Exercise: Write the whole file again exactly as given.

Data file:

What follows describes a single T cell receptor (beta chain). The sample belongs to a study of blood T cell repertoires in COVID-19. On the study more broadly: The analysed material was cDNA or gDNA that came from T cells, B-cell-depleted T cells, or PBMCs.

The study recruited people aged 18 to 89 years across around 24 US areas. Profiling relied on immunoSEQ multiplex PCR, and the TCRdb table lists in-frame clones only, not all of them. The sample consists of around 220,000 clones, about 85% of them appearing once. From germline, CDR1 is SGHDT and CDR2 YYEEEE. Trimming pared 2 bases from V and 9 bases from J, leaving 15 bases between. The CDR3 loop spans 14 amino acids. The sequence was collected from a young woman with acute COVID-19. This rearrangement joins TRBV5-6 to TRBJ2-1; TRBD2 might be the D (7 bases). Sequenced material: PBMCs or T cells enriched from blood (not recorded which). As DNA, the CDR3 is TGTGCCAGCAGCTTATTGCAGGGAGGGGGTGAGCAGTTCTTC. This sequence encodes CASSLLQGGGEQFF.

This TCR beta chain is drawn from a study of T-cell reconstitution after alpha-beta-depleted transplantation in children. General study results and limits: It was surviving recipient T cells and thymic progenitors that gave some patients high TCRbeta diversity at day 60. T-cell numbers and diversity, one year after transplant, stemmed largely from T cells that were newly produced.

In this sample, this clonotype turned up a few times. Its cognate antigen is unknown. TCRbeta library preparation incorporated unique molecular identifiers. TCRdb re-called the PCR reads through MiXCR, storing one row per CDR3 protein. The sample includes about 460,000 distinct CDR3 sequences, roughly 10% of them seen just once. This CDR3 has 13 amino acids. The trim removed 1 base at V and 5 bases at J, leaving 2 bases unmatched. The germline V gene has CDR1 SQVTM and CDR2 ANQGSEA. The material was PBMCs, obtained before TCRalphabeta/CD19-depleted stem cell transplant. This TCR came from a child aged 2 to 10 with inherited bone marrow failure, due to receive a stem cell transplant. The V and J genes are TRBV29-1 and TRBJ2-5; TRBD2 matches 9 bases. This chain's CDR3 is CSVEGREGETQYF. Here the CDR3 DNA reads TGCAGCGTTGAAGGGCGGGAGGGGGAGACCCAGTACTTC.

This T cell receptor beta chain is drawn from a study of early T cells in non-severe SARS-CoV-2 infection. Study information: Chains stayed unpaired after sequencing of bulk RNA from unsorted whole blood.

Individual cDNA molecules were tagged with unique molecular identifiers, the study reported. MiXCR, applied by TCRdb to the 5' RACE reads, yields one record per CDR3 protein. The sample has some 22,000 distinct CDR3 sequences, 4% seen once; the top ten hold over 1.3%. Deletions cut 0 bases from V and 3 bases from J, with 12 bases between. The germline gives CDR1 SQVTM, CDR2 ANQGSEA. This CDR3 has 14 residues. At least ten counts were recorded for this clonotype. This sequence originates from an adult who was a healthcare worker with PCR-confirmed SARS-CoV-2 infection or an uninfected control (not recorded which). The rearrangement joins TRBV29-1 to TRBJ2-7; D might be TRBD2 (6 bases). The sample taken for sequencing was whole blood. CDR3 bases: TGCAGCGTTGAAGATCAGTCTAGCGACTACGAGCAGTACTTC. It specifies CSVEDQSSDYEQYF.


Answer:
What follows describes a single T cell receptor (beta chain). The sample belongs to a study of blood T cell repertoires in COVID-19. On the study more broadly: The analysed material was cDNA or gDNA that came from T cells, B-cell-depleted T cells, or PBMCs.

The study recruited people aged 18 to 89 years across around 24 US areas. Profiling relied on immunoSEQ multiplex PCR, and the TCRdb table lists in-frame clones only, not all of them. The sample consists of around 220,000 clones, about 85% of them appearing once. From germline, CDR1 is SGHDT and CDR2 YYEEEE. Trimming pared 2 bases from V and 9 bases from J, leaving 15 bases between. The CDR3 loop spans 14 amino acids. The sequence was collected from a young woman with acute COVID-19. This rearrangement joins TRBV5-6 to TRBJ2-1; TRBD2 might be the D (7 bases). Sequenced material: PBMCs or T cells enriched from blood (not recorded which). As DNA, the CDR3 is TGTGCCAGCAGCTTATTGCAGGGAGGGGGTGAGCAGTTCTTC. This sequence encodes CASSLLQGGGEQFF.

This TCR beta chain is drawn from a study of T-cell reconstitution after alpha-beta-depleted transplantation in children. General study results and limits: It was surviving recipient T cells and thymic progenitors that gave some patients high TCRbeta diversity at day 60. T-cell numbers and diversity, one year after transplant, stemmed largely from T cells that were newly produced.

In this sample, this clonotype turned up a few times. Its cognate antigen is unknown. TCRbeta library preparation incorporated unique molecular identifiers. TCRdb re-called the PCR reads through MiXCR, storing one row per CDR3 protein. The sample includes about 460,000 distinct CDR3 sequences, roughly 10% of them seen just once. This CDR3 has 13 amino acids. The trim removed 1 base at V and 5 bases at J, leaving 2 bases unmatched. The germline V gene has CDR1 SQVTM and CDR2 ANQGSEA. The material was PBMCs, obtained before TCRalphabeta/CD19-depleted stem cell transplant. This TCR came from a child aged 2 to 10 with inherited bone marrow failure, due to receive a stem cell transplant. The V and J genes are TRBV29-1 and TRBJ2-5; TRBD2 matches 9 bases. This chain's CDR3 is CSVEGREGETQYF. Here the CDR3 DNA reads TGCAGCGTTGAAGGGCGGGAGGGGGAGACCCAGTACTTC.

This T cell receptor beta chain is drawn from a study of early T cells in non-severe SARS-CoV-2 infection. Study information: Chains stayed unpaired after sequencing of bulk RNA from unsorted whole blood.

Individual cDNA molecules were tagged with unique molecular identifiers, the study reported. MiXCR, applied by TCRdb to the 5' RACE reads, yields one record per CDR3 protein. The sample has some 22,000 distinct CDR3 sequences, 4% seen once; the top ten hold over 1.3%. Deletions cut 0 bases from V and 3 bases from J, with 12 bases between. The germline gives CDR1 SQVTM, CDR2 ANQGSEA. This CDR3 has 14 residues. At least ten counts were recorded for this clonotype. This sequence originates from an adult who was a healthcare worker with PCR-confirmed SARS-CoV-2 infection or an uninfected control (not recorded which). The rearrangement joins TRBV29-1 to TRBJ2-7; D might be TRBD2 (6 bases). The sample taken for sequencing was whole blood. CDR3 bases: TGCAGCGTTGAAGATCAGTCTAGCGACTACGAGCAGTACTTC. It specifies CSVEDQSSDYEQYF.